Eviction, Health Inequity, and the Spread of COVID-19: Housing Policy as a Primary Pandemic Mitigation Strategy

Journal of Urban Health (2020)

12 Pages Posted: 25 Nov 2020 Last revised: 7 Dec 2020

See all articles by Emily A. Benfer

Emily A. Benfer

Wake Forest University - School of Law

David Vlahov

Yale University - Yale School of Nursing

Marissa Long

Columbia University - Mailman School of Public Health

Evan Walker-Wells

Yale University, Law School

J.L. Pottenger

Yale University - Law School

Gregg Gonsalves

Yale School of Public Health - Department of Epidemiology of Microbial Diseases

Danya Keene

Yale University - School of Medicine

Date Written: November 1, 2020

Abstract

The COVID-19 pandemic precipitated catastrophic job loss, high unemployment rates, and severe economic hardship in renter households. As a result, housing precarity and the risk of eviction increased and worsened during the pandemic, especially among people of color and low-income populations. This paper considers the implications of this eviction crisis for health and health inequity, and the need for eviction prevention policies during the pandemic. Eviction and housing displacement are particularly threatening to individual and public health during a pandemic. Eviction is likely to increase COVID-19 infection rates because it results in overcrowded living environments, doubling up, transiency, limited access to healthcare, and a decreased ability to comply with pandemic mitigation strategies (e.g. social distancing, self-quarantine, and hygiene practices). Indeed, recent studies suggest that eviction may increase the spread of COVID-19 and that the absence or lifting of eviction moratoria may be associated with an increased rate of COVID-19 infection and death. Eviction is also a driver of health inequity as historic trends and recent data demonstrate that people of color are more likely to face eviction and associated comorbidities. Black people have had less confidence in their ability to pay rent and are dying at 2.1 times the rate of non-Hispanic whites. Indigenous Americans and Hispanic/Latinx people face an infection rate almost 3 times the rate of non-Hispanic whites. Disproportionate rates of both COVID-19 and eviction in communities of color compound negative health effects and make eviction prevention a critical intervention to address racial health inequity. In light of the undisputed connection between eviction and health outcomes, eviction prevention, through moratoria and other supportive measures, is a key component of a pandemic control strategies to mitigate COVID-19 spread and death.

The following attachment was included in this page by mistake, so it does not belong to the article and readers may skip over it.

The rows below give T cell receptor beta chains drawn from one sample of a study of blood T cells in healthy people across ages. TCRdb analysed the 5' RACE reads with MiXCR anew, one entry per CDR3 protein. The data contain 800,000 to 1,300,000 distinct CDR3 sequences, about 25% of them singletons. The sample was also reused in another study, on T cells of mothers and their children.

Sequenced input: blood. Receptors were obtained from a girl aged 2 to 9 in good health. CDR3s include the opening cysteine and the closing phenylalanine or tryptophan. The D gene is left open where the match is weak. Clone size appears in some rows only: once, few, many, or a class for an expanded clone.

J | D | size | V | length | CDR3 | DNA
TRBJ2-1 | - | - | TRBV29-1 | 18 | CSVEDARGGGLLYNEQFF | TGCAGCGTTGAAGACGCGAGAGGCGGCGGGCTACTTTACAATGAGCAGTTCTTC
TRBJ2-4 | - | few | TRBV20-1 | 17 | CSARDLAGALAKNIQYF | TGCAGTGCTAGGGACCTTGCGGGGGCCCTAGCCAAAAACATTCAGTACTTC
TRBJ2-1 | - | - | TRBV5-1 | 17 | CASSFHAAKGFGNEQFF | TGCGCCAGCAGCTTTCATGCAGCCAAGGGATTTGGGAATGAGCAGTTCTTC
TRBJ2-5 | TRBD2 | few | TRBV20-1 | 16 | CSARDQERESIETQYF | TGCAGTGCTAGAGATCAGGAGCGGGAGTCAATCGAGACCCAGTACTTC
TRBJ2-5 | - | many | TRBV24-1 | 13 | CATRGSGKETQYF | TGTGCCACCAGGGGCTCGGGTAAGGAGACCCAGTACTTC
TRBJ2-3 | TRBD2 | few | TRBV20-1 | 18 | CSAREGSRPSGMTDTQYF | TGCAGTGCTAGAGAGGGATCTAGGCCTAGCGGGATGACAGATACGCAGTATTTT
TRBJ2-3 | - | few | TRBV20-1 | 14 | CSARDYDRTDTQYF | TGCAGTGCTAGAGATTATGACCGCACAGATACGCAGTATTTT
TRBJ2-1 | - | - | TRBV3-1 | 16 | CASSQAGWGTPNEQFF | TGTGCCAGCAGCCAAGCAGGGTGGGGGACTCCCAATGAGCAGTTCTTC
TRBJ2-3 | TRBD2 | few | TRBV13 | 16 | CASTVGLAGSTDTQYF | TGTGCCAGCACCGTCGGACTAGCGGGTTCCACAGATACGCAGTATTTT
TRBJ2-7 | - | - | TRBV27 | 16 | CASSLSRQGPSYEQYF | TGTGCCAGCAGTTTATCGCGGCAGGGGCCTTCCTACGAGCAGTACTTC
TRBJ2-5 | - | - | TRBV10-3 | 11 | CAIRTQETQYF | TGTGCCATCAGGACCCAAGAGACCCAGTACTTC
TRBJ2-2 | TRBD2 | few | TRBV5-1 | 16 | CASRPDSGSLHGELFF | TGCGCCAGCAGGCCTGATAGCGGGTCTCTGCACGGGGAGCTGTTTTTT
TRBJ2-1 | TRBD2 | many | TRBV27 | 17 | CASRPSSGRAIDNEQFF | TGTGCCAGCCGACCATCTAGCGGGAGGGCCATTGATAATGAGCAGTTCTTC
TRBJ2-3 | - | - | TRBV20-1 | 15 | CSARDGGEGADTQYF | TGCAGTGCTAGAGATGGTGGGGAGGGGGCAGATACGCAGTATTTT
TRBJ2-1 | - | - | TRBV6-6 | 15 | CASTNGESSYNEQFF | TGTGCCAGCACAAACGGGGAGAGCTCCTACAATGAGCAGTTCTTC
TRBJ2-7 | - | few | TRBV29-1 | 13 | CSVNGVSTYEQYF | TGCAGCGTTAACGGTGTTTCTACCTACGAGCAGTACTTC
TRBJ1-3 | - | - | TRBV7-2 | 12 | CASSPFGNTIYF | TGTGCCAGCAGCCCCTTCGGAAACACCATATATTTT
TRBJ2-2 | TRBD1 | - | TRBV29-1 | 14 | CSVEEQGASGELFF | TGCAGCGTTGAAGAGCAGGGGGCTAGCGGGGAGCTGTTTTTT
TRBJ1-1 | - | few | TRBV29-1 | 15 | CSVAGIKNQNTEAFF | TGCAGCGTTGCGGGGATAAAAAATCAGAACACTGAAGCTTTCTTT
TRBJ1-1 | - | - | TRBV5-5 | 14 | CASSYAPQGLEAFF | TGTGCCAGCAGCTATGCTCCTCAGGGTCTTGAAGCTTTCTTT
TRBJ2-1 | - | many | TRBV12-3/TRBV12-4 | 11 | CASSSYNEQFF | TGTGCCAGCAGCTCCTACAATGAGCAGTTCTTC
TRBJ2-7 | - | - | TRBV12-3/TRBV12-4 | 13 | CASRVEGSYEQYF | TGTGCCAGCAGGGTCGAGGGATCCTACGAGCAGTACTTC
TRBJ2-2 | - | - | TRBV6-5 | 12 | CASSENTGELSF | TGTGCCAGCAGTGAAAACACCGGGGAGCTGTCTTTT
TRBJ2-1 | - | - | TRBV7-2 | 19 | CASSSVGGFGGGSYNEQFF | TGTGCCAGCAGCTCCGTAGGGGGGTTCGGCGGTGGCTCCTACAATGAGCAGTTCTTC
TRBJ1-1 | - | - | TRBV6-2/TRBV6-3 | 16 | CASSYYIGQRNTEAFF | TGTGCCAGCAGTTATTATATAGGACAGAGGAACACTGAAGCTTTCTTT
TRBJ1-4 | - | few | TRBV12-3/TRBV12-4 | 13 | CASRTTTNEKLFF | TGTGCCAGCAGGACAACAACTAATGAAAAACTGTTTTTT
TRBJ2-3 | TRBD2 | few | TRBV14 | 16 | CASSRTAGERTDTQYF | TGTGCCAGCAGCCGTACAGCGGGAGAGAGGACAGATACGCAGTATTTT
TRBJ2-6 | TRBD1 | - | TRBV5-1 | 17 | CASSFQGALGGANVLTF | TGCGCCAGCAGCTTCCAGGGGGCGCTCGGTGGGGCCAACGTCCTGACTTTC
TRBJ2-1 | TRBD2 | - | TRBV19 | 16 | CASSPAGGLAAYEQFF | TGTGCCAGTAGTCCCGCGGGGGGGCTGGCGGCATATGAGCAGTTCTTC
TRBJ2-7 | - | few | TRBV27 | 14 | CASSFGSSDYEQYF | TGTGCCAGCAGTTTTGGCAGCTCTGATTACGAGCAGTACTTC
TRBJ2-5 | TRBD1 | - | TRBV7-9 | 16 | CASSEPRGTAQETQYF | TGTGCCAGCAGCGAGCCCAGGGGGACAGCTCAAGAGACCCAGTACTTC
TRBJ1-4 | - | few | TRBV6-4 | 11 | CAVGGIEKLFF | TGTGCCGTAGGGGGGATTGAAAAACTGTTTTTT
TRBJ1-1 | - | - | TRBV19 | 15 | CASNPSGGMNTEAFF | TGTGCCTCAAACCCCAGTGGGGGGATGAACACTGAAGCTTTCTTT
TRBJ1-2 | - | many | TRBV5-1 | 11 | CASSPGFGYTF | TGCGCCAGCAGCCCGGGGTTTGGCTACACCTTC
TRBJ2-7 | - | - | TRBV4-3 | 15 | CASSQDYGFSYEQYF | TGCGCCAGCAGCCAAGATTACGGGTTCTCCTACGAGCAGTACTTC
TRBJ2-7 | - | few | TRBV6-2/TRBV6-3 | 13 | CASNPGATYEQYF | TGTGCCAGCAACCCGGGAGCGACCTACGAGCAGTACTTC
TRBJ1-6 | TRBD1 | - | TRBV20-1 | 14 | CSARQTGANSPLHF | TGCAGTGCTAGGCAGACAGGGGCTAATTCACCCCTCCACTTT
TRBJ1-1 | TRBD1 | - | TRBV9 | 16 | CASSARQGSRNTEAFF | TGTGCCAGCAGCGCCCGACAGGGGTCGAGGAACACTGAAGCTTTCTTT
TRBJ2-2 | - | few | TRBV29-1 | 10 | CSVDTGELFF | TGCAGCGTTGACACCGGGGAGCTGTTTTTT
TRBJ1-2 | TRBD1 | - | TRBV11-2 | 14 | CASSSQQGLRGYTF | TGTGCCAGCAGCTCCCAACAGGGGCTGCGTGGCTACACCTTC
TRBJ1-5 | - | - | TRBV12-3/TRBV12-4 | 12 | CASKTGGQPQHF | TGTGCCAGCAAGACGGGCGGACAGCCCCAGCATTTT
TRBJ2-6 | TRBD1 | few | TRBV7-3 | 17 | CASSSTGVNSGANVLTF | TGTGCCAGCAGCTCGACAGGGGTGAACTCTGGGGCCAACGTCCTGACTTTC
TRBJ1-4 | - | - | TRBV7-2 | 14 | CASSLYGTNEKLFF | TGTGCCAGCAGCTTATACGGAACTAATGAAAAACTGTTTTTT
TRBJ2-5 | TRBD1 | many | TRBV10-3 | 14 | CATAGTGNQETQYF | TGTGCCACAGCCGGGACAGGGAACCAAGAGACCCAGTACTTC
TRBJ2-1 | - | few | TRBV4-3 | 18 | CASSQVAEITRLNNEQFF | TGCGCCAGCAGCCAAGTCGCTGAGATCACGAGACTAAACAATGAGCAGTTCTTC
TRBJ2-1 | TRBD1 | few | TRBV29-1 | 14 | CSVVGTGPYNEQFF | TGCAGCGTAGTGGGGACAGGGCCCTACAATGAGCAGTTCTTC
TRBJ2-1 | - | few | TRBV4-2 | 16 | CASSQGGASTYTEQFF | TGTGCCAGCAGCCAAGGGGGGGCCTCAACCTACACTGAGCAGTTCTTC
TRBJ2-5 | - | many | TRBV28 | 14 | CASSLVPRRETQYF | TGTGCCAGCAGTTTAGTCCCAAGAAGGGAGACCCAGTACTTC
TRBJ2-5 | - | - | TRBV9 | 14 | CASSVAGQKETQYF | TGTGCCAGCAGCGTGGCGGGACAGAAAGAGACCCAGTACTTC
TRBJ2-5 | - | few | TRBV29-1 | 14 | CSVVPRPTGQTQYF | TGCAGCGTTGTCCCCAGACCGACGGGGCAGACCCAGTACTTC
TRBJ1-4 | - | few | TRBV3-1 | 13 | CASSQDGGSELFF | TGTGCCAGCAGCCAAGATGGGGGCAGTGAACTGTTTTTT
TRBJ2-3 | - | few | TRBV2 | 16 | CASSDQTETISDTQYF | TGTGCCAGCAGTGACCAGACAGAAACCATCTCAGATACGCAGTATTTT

Keywords: COVID-19; Pandemic; SARS-CoV-2; housing; health; eviction; homelessness; health equity; health justice; health inequity; policy; housing instability

Suggested Citation

Benfer, Emily and Vlahov, David and Long, Marissa and Walker-Wells, Evan and Pottenger, J.L. and Gonsalves, Gregg and Keene, Danya, Eviction, Health Inequity, and the Spread of COVID-19: Housing Policy as a Primary Pandemic Mitigation Strategy (November 1, 2020). Journal of Urban Health (2020), Available at SSRN: https://ssrn.com/abstract=3736457 or http://dx.doi.org/10.2139/ssrn.3736457

Emily Benfer (Contact Author)

Wake Forest University - School of Law ( email )

P.O. Box 7206
Winston-Salem, NC 27109
United States

David Vlahov

Yale University - Yale School of Nursing ( email )

400 West Campus Drive
Orange, CT 06477
United States

Marissa Long

Columbia University - Mailman School of Public Health ( email )

600 West 168th St., 6th Floor
New York, NY 10032
United States

Evan Walker-Wells

Yale University, Law School ( email )

127 Wall Street
New Haven, CT 06511
United States

J.L. Pottenger

Yale University - Law School ( email )

P.O. Box 208215
New Haven, CT 06520-8215
United States

Gregg Gonsalves

Yale School of Public Health - Department of Epidemiology of Microbial Diseases

Danya Keene

Yale University - School of Medicine ( email )

333 Cedar Street
New Haven, CT 06520-8034
United States

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